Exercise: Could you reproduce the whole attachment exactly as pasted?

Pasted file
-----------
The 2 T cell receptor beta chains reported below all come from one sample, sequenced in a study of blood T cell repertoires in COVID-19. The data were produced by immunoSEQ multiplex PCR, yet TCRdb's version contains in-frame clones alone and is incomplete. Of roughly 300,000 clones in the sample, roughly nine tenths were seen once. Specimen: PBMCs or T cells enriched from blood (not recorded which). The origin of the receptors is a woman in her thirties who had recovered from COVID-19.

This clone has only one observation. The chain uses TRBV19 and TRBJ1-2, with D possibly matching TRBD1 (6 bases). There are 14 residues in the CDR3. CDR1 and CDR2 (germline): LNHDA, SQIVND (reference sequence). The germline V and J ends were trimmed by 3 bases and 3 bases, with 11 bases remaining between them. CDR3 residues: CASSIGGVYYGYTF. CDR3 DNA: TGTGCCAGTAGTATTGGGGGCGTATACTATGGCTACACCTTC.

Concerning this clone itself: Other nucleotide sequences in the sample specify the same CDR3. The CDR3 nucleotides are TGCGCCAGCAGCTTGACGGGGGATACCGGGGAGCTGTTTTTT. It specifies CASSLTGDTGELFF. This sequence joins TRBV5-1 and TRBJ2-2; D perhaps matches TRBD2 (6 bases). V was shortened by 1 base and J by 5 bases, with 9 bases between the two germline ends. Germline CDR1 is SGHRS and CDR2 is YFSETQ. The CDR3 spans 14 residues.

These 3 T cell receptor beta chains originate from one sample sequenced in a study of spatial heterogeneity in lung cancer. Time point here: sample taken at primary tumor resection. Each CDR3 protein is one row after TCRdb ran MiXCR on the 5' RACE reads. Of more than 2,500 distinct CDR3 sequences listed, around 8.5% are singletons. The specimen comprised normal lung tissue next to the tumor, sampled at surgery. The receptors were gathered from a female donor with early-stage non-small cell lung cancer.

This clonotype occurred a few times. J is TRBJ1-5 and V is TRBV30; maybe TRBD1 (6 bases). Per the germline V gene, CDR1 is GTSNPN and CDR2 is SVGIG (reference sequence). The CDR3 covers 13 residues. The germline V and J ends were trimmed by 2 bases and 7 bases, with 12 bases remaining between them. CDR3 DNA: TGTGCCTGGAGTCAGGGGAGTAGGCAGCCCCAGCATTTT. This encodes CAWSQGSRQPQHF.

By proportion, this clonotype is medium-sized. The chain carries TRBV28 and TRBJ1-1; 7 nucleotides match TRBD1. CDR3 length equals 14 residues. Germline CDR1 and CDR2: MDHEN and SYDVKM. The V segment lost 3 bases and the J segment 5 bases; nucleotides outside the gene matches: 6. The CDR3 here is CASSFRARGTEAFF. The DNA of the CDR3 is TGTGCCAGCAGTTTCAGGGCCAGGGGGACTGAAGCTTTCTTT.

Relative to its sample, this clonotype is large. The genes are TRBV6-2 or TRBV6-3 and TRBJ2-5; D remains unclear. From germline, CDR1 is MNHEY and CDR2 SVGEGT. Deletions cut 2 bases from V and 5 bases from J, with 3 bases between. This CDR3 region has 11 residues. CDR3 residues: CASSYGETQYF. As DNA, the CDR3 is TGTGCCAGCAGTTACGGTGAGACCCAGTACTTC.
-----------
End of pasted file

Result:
The 2 T cell receptor beta chains reported below all come from one sample, sequenced in a study of blood T cell repertoires in COVID-19. The data were produced by immunoSEQ multiplex PCR, yet TCRdb's version contains in-frame clones alone and is incomplete. Of roughly 300,000 clones in the sample, roughly nine tenths were seen once. Specimen: PBMCs or T cells enriched from blood (not recorded which). The origin of the receptors is a woman in her thirties who had recovered from COVID-19.

This clone has only one observation. The chain uses TRBV19 and TRBJ1-2, with D possibly matching TRBD1 (6 bases). There are 14 residues in the CDR3. CDR1 and CDR2 (germline): LNHDA, SQIVND (reference sequence). The germline V and J ends were trimmed by 3 bases and 3 bases, with 11 bases remaining between them. CDR3 residues: CASSIGGVYYGYTF. CDR3 DNA: TGTGCCAGTAGTATTGGGGGCGTATACTATGGCTACACCTTC.

Concerning this clone itself: Other nucleotide sequences in the sample specify the same CDR3. The CDR3 nucleotides are TGCGCCAGCAGCTTGACGGGGGATACCGGGGAGCTGTTTTTT. It specifies CASSLTGDTGELFF. This sequence joins TRBV5-1 and TRBJ2-2; D perhaps matches TRBD2 (6 bases). V was shortened by 1 base and J by 5 bases, with 9 bases between the two germline ends. Germline CDR1 is SGHRS and CDR2 is YFSETQ. The CDR3 spans 14 residues.

These 3 T cell receptor beta chains originate from one sample sequenced in a study of spatial heterogeneity in lung cancer. Time point here: sample taken at primary tumor resection. Each CDR3 protein is one row after TCRdb ran MiXCR on the 5' RACE reads. Of more than 2,500 distinct CDR3 sequences listed, around 8.5% are singletons. The specimen comprised normal lung tissue next to the tumor, sampled at surgery. The receptors were gathered from a female donor with early-stage non-small cell lung cancer.

This clonotype occurred a few times. J is TRBJ1-5 and V is TRBV30; maybe TRBD1 (6 bases). Per the germline V gene, CDR1 is GTSNPN and CDR2 is SVGIG (reference sequence). The CDR3 covers 13 residues. The germline V and J ends were trimmed by 2 bases and 7 bases, with 12 bases remaining between them. CDR3 DNA: TGTGCCTGGAGTCAGGGGAGTAGGCAGCCCCAGCATTTT. This encodes CAWSQGSRQPQHF.

By proportion, this clonotype is medium-sized. The chain carries TRBV28 and TRBJ1-1; 7 nucleotides match TRBD1. CDR3 length equals 14 residues. Germline CDR1 and CDR2: MDHEN and SYDVKM. The V segment lost 3 bases and the J segment 5 bases; nucleotides outside the gene matches: 6. The CDR3 here is CASSFRARGTEAFF. The DNA of the CDR3 is TGTGCCAGCAGTTTCAGGGCCAGGGGGACTGAAGCTTTCTTT.

Relative to its sample, this clonotype is large. The genes are TRBV6-2 or TRBV6-3 and TRBJ2-5; D remains unclear. From germline, CDR1 is MNHEY and CDR2 SVGEGT. Deletions cut 2 bases from V and 5 bases from J, with 3 bases between. This CDR3 region has 11 residues. CDR3 residues: CASSYGETQYF. As DNA, the CDR3 is TGTGCCAGCAGTTACGGTGAGACCCAGTACTTC.